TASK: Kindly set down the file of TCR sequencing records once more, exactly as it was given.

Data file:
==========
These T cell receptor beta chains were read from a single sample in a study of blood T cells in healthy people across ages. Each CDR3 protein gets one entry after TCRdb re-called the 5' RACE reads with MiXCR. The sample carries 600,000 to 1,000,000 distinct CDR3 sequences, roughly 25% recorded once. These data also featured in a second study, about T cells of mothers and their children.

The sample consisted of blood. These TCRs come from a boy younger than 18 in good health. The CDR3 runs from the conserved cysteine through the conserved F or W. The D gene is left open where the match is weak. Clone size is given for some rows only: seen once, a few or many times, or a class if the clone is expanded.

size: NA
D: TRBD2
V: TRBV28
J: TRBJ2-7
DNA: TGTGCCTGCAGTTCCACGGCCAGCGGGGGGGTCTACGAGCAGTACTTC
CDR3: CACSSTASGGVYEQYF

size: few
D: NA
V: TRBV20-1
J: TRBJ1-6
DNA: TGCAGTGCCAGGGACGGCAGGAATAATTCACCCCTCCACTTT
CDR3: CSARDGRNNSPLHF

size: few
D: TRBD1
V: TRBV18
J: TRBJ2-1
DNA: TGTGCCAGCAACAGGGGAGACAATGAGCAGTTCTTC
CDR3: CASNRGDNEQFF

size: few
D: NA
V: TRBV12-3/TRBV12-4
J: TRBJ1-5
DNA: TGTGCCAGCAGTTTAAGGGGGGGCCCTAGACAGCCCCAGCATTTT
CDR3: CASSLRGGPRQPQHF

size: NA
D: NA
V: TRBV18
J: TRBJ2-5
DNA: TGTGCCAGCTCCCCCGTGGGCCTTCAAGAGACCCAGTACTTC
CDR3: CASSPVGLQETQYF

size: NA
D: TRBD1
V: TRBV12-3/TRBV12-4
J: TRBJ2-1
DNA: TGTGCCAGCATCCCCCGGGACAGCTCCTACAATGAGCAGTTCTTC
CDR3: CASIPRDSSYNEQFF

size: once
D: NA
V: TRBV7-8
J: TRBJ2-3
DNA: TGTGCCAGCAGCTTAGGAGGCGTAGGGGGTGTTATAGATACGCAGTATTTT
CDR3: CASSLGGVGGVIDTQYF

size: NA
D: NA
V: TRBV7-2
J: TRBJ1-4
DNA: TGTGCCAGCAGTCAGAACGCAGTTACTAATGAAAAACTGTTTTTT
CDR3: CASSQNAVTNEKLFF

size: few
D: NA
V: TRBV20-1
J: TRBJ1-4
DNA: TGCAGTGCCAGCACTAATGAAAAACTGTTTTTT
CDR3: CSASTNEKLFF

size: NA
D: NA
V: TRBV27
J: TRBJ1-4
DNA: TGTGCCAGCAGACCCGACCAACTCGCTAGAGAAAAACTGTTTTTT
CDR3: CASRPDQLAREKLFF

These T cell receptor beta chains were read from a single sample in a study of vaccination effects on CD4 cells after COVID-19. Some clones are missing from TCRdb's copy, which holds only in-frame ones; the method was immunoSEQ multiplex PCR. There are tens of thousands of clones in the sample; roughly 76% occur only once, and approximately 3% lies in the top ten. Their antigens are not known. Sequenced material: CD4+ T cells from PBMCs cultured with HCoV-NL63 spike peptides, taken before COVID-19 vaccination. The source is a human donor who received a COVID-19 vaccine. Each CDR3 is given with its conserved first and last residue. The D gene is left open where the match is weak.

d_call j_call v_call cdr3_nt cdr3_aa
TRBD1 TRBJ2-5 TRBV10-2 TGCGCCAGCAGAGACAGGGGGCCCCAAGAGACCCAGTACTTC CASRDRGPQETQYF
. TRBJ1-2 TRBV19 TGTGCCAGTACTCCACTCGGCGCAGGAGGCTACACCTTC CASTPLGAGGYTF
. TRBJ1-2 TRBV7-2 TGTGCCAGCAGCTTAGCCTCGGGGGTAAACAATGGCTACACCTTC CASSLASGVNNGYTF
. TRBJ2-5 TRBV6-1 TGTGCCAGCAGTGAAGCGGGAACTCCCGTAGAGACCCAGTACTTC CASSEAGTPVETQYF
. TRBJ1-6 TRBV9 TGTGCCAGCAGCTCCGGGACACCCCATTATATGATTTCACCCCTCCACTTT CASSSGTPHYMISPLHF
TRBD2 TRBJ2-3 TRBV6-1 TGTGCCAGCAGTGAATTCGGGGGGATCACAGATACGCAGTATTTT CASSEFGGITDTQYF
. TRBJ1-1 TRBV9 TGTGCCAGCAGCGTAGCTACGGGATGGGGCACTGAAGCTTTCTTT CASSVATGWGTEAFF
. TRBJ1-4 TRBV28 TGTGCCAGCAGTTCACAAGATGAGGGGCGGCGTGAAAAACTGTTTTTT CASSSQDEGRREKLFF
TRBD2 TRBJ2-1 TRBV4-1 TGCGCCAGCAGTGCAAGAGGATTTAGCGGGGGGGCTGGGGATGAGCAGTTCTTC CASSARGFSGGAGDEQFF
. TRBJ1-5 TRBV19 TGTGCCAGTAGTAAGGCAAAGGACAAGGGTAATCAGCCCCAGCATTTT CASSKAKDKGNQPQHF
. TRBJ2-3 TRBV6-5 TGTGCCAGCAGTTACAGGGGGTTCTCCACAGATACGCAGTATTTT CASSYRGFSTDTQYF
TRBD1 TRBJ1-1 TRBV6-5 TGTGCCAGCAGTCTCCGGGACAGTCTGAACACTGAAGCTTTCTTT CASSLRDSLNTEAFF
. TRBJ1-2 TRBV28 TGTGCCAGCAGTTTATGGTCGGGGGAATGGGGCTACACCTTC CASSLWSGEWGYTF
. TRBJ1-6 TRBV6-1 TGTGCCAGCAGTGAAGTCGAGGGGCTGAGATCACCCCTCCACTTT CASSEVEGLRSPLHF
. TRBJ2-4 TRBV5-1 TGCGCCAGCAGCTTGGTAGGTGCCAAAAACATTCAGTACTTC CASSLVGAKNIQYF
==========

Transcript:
These T cell receptor beta chains were read from a single sample in a study of blood T cells in healthy people across ages. Each CDR3 protein gets one entry after TCRdb re-called the 5' RACE reads with MiXCR. The sample carries 600,000 to 1,000,000 distinct CDR3 sequences, roughly 25% recorded once. These data also featured in a second study, about T cells of mothers and their children.

The sample consisted of blood. These TCRs come from a boy younger than 18 in good health. The CDR3 runs from the conserved cysteine through the conserved F or W. The D gene is left open where the match is weak. Clone size is given for some rows only: seen once, a few or many times, or a class if the clone is expanded.

size: NA
D: TRBD2
V: TRBV28
J: TRBJ2-7
DNA: TGTGCCTGCAGTTCCACGGCCAGCGGGGGGGTCTACGAGCAGTACTTC
CDR3: CACSSTASGGVYEQYF

size: few
D: NA
V: TRBV20-1
J: TRBJ1-6
DNA: TGCAGTGCCAGGGACGGCAGGAATAATTCACCCCTCCACTTT
CDR3: CSARDGRNNSPLHF

size: few
D: TRBD1
V: TRBV18
J: TRBJ2-1
DNA: TGTGCCAGCAACAGGGGAGACAATGAGCAGTTCTTC
CDR3: CASNRGDNEQFF

size: few
D: NA
V: TRBV12-3/TRBV12-4
J: TRBJ1-5
DNA: TGTGCCAGCAGTTTAAGGGGGGGCCCTAGACAGCCCCAGCATTTT
CDR3: CASSLRGGPRQPQHF

size: NA
D: NA
V: TRBV18
J: TRBJ2-5
DNA: TGTGCCAGCTCCCCCGTGGGCCTTCAAGAGACCCAGTACTTC
CDR3: CASSPVGLQETQYF

size: NA
D: TRBD1
V: TRBV12-3/TRBV12-4
J: TRBJ2-1
DNA: TGTGCCAGCATCCCCCGGGACAGCTCCTACAATGAGCAGTTCTTC
CDR3: CASIPRDSSYNEQFF

size: once
D: NA
V: TRBV7-8
J: TRBJ2-3
DNA: TGTGCCAGCAGCTTAGGAGGCGTAGGGGGTGTTATAGATACGCAGTATTTT
CDR3: CASSLGGVGGVIDTQYF

size: NA
D: NA
V: TRBV7-2
J: TRBJ1-4
DNA: TGTGCCAGCAGTCAGAACGCAGTTACTAATGAAAAACTGTTTTTT
CDR3: CASSQNAVTNEKLFF

size: few
D: NA
V: TRBV20-1
J: TRBJ1-4
DNA: TGCAGTGCCAGCACTAATGAAAAACTGTTTTTT
CDR3: CSASTNEKLFF

size: NA
D: NA
V: TRBV27
J: TRBJ1-4
DNA: TGTGCCAGCAGACCCGACCAACTCGCTAGAGAAAAACTGTTTTTT
CDR3: CASRPDQLAREKLFF

These T cell receptor beta chains were read from a single sample in a study of vaccination effects on CD4 cells after COVID-19. Some clones are missing from TCRdb's copy, which holds only in-frame ones; the method was immunoSEQ multiplex PCR. There are tens of thousands of clones in the sample; roughly 76% occur only once, and approximately 3% lies in the top ten. Their antigens are not known. Sequenced material: CD4+ T cells from PBMCs cultured with HCoV-NL63 spike peptides, taken before COVID-19 vaccination. The source is a human donor who received a COVID-19 vaccine. Each CDR3 is given with its conserved first and last residue. The D gene is left open where the match is weak.

d_call j_call v_call cdr3_nt cdr3_aa
TRBD1 TRBJ2-5 TRBV10-2 TGCGCCAGCAGAGACAGGGGGCCCCAAGAGACCCAGTACTTC CASRDRGPQETQYF
. TRBJ1-2 TRBV19 TGTGCCAGTACTCCACTCGGCGCAGGAGGCTACACCTTC CASTPLGAGGYTF
. TRBJ1-2 TRBV7-2 TGTGCCAGCAGCTTAGCCTCGGGGGTAAACAATGGCTACACCTTC CASSLASGVNNGYTF
. TRBJ2-5 TRBV6-1 TGTGCCAGCAGTGAAGCGGGAACTCCCGTAGAGACCCAGTACTTC CASSEAGTPVETQYF
. TRBJ1-6 TRBV9 TGTGCCAGCAGCTCCGGGACACCCCATTATATGATTTCACCCCTCCACTTT CASSSGTPHYMISPLHF
TRBD2 TRBJ2-3 TRBV6-1 TGTGCCAGCAGTGAATTCGGGGGGATCACAGATACGCAGTATTTT CASSEFGGITDTQYF
. TRBJ1-1 TRBV9 TGTGCCAGCAGCGTAGCTACGGGATGGGGCACTGAAGCTTTCTTT CASSVATGWGTEAFF
. TRBJ1-4 TRBV28 TGTGCCAGCAGTTCACAAGATGAGGGGCGGCGTGAAAAACTGTTTTTT CASSSQDEGRREKLFF
TRBD2 TRBJ2-1 TRBV4-1 TGCGCCAGCAGTGCAAGAGGATTTAGCGGGGGGGCTGGGGATGAGCAGTTCTTC CASSARGFSGGAGDEQFF
. TRBJ1-5 TRBV19 TGTGCCAGTAGTAAGGCAAAGGACAAGGGTAATCAGCCCCAGCATTTT CASSKAKDKGNQPQHF
. TRBJ2-3 TRBV6-5 TGTGCCAGCAGTTACAGGGGGTTCTCCACAGATACGCAGTATTTT CASSYRGFSTDTQYF
TRBD1 TRBJ1-1 TRBV6-5 TGTGCCAGCAGTCTCCGGGACAGTCTGAACACTGAAGCTTTCTTT CASSLRDSLNTEAFF
. TRBJ1-2 TRBV28 TGTGCCAGCAGTTTATGGTCGGGGGAATGGGGCTACACCTTC CASSLWSGEWGYTF
. TRBJ1-6 TRBV6-1 TGTGCCAGCAGTGAAGTCGAGGGGCTGAGATCACCCCTCCACTTT CASSEVEGLRSPLHF
. TRBJ2-4 TRBV5-1 TGCGCCAGCAGCTTGGTAGGTGCCAAAAACATTCAGTACTTC CASSLVGAKNIQYF